The devotion of a parent toward their newborn child is one of the most inspiring things I witness as a pediatrician. One’s own needs are put second, and the needs of this vulnerable infant are paramount. In feeding a child every two to three hours, day after day after day, washing endless clothes while they sleep, and worrying about whether we are meeting their basic needs, exhaustion (physical and emotional) frequently ensues. Many patients’ parents tell me, “I had no idea how tiring this job is. I love my new baby, I’ve never been happier, but I’m exhausted.”
The devotion of adolescents toward their responsibilities is equally inspiring. And yet they, too, share stories of exhaustion. One individual, whose homework and activities translated into around five hours of sleep each night, commented, “Everyone tells us to work hard, but no one tells us how hard is hard enough…”
Given the prevalence of exhaustion, and the desperation that it can cause, the role of moderation and community are worth considering.
In those times where we each find ourselves exhausted, the challenge is to somewhere, somehow, find the energy to persevere. The cause is worthwhile, but our human capacity has limits. We may start by seeking strength from within, but with true exhaustion, we are too empty to continue; we just don’t have the energy.
It is in these times of complete exhaustion where we may have no choice but to rely on the inspiration of our community and environment. The beauty of a sunset, the calm of the rain, the laughter of a child, the joy of a song, the empathy of a friend, the random smile of a stranger. When we don’t have the energy to make it from day to day, and when we have no choice but to rely on our surroundings, we may feel vulnerable for the first time, but we may also feel a unique sense of gratitude for the first time. When our gas tank is empty, when our strength of spirit needs to feel the contagious power of a smile, we understand that the loving support of our community can fill up our gas tank, and energize our fortitude to continue our ambitious trek.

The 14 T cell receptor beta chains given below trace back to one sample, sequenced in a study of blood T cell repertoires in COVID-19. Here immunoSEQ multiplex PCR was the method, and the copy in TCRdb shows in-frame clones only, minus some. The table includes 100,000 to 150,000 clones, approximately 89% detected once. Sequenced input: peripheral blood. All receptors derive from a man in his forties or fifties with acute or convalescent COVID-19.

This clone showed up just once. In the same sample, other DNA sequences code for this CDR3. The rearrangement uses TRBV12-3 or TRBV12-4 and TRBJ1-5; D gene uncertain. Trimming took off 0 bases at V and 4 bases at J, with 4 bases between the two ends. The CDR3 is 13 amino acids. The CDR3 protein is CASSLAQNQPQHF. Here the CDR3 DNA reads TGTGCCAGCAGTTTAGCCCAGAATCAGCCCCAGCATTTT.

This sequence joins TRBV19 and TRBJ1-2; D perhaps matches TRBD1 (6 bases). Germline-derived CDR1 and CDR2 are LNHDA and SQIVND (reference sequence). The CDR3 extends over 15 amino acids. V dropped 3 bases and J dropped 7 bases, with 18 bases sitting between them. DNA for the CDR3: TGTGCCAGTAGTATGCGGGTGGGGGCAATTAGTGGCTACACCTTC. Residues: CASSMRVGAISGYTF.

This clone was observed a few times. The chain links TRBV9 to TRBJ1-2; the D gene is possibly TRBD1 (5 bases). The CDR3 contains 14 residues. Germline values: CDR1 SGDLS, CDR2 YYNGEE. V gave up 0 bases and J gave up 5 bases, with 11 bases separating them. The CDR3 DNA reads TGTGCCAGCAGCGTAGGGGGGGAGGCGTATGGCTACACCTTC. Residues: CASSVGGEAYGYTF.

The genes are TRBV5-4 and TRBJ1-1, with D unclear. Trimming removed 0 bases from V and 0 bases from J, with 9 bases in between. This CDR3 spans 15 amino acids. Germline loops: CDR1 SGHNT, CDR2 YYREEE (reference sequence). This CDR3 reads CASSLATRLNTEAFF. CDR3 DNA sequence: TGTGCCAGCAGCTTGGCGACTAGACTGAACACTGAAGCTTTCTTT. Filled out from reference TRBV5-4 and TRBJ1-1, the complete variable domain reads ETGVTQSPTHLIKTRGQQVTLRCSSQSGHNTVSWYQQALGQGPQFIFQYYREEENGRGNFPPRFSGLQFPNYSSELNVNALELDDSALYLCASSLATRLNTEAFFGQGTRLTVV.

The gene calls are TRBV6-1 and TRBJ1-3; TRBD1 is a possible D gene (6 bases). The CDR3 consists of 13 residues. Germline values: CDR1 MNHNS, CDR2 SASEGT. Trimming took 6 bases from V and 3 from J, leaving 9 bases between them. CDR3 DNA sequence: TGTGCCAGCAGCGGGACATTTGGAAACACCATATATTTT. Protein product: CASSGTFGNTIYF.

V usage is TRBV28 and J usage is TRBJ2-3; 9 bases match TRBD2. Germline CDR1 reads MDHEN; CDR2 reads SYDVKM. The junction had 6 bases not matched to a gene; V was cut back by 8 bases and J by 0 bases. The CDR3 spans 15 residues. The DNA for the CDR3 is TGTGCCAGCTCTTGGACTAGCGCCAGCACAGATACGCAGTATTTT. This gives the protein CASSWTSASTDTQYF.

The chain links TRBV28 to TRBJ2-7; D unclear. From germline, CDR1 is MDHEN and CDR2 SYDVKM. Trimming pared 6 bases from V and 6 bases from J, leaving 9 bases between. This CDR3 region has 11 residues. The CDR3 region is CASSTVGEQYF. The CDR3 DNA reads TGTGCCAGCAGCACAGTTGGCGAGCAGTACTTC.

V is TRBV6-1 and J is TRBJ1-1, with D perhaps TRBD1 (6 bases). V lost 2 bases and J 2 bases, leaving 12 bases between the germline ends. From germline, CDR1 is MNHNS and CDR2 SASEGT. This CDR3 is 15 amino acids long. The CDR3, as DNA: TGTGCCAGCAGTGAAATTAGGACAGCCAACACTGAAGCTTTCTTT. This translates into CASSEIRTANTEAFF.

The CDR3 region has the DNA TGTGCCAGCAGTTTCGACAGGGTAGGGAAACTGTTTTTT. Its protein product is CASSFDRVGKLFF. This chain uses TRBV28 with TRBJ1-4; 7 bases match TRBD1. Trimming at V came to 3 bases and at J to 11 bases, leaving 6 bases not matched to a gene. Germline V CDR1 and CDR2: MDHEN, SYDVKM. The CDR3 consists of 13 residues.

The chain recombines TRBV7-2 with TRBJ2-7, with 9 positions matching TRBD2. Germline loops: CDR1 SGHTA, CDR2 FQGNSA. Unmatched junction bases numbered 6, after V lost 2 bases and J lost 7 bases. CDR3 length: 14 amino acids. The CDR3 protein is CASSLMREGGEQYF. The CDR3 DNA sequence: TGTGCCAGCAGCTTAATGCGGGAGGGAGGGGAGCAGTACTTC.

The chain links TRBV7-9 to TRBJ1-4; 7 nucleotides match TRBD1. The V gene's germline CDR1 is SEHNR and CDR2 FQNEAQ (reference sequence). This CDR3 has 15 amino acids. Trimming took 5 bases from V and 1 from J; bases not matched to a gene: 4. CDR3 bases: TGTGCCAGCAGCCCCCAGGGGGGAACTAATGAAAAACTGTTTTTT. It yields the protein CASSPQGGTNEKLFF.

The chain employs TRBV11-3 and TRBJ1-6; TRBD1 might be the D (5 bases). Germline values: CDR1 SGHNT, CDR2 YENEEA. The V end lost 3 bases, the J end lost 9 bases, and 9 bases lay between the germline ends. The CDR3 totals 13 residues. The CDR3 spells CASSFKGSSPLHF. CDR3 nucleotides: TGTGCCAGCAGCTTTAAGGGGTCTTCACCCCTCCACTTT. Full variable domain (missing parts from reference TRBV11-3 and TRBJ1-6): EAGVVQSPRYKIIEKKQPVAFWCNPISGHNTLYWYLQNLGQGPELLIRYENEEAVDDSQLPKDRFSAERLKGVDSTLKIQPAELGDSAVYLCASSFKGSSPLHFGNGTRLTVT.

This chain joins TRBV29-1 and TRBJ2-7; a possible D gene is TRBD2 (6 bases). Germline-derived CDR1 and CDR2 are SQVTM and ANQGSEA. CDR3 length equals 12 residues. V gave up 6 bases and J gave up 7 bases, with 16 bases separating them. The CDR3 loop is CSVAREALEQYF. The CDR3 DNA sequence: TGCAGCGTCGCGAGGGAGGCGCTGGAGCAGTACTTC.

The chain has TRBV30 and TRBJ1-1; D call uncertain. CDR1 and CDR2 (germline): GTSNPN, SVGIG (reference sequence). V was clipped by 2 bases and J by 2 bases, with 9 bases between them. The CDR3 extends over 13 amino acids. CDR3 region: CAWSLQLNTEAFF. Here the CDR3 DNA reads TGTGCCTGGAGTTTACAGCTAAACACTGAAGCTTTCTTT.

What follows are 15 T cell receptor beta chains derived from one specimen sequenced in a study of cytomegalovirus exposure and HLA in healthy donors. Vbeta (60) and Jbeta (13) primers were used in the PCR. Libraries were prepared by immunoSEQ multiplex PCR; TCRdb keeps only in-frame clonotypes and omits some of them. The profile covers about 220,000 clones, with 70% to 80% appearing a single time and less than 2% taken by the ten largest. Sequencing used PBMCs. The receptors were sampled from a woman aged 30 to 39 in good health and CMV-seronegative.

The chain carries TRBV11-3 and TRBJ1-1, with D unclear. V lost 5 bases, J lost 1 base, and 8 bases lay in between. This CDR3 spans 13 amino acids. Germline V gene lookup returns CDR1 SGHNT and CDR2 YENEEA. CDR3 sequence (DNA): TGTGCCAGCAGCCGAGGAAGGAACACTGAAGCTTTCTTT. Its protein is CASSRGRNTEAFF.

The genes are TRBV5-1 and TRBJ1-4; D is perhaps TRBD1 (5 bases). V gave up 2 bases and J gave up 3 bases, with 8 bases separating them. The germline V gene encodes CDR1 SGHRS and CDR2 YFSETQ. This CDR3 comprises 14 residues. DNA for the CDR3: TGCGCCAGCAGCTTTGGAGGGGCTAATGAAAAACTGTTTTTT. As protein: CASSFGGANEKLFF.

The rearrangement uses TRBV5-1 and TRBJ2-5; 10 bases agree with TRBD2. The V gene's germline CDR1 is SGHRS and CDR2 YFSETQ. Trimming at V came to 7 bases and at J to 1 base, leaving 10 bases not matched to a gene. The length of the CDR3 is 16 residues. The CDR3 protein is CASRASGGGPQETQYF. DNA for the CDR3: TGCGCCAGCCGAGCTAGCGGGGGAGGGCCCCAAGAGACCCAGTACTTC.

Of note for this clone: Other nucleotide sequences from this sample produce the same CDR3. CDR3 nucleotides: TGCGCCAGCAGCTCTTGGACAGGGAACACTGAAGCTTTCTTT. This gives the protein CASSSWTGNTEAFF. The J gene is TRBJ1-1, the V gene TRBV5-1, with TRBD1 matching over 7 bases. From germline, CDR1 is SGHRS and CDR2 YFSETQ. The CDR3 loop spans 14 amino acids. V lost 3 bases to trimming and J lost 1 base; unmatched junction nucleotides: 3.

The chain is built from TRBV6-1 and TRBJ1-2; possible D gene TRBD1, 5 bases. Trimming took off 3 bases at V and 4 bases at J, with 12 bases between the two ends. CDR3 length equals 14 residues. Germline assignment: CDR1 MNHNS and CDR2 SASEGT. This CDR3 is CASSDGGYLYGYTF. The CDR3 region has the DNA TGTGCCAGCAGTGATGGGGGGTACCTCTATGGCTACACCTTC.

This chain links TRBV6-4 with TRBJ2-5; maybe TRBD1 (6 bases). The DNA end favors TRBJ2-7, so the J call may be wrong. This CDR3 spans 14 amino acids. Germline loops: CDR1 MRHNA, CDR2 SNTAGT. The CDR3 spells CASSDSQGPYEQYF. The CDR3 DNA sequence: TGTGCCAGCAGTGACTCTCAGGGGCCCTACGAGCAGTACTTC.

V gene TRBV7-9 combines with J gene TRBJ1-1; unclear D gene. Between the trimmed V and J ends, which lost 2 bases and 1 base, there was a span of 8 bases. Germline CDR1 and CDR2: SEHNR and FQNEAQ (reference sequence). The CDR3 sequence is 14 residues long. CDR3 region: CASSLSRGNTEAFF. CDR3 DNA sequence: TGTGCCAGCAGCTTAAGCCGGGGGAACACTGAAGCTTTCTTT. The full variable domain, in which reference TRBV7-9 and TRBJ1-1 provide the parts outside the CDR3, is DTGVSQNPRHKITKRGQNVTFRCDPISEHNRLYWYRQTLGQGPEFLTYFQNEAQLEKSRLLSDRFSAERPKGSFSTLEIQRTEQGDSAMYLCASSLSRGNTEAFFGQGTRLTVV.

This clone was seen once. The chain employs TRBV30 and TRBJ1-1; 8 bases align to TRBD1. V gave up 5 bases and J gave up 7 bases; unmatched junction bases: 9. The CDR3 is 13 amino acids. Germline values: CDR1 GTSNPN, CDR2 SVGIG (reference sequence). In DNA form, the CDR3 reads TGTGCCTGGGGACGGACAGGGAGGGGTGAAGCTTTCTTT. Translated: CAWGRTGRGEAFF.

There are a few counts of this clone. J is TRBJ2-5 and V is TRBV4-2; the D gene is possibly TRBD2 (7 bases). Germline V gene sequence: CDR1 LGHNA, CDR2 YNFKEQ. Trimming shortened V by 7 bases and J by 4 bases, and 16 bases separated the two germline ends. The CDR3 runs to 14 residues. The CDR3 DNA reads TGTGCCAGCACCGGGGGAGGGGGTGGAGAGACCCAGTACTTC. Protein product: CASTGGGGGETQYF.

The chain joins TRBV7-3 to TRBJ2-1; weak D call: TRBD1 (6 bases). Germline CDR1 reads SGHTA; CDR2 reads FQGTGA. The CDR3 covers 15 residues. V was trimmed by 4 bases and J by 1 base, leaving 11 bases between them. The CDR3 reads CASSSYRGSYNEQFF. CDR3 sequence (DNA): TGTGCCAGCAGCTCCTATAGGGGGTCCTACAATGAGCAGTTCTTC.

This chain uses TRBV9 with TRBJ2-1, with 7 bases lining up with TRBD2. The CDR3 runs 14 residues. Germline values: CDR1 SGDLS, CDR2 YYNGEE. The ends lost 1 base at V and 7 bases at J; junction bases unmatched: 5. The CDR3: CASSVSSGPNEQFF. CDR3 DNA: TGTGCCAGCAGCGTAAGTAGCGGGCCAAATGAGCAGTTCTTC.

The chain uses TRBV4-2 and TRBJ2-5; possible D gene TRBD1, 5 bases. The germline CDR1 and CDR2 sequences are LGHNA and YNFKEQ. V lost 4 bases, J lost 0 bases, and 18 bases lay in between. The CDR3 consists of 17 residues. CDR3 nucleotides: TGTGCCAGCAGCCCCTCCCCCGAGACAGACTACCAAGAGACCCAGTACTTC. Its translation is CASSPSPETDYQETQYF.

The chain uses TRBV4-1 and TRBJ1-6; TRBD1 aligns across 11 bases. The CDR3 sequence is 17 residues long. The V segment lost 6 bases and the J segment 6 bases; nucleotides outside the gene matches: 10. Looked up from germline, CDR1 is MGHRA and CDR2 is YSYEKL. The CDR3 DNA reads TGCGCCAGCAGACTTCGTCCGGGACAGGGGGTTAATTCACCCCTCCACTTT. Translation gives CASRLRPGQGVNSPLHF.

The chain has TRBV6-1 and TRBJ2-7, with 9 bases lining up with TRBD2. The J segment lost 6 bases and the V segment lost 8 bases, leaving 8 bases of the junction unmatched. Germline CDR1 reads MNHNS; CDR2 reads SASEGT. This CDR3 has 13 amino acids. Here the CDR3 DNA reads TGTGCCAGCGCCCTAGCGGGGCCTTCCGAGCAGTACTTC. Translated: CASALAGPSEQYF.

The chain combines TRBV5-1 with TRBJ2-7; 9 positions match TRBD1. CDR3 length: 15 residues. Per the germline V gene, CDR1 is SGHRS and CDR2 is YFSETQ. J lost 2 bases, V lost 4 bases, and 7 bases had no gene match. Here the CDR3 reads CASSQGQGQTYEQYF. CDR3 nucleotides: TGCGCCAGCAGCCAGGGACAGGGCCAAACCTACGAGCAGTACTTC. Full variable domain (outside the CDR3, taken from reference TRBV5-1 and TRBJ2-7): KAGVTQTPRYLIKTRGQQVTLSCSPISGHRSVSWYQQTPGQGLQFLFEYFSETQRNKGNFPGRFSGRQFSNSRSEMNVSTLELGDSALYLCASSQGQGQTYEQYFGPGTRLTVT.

I saw a four-year-old in my clinic recently, and the second I opened the door, I was greeted by an enthusiastic smile. I spent most of the visit finding ways to keep this young child smiling and laughing. At the end I said, “Do me a favor, you’ve got the most beautiful smile. Please continue to share it with the world as often as you can; you never know who is going to need it.” I certainly hope that when this young child reaches his adolescent and young adult years, years that can too often feel overwhelming, that the next wave of youth has a ready smile waiting for him, reciprocating the generosity he shared so freely.
When I witness the selfless energy of a new parent, and the courageous pursuits of an adolescent, I am moved by the strength they dedicate to their cause. And when I see the loving support of grandparents, the understanding words of a teacher, the empathy of a peer, I know that I’m witnessing the infinite quality of compassion that strengthens our community, pulls us through our exhaustion, and leaves us expressing pure gratitude for the love of our family, friends, and community.
Dr. David Reuter is a pediatrician in the Allegro Pediatrics Bothell location.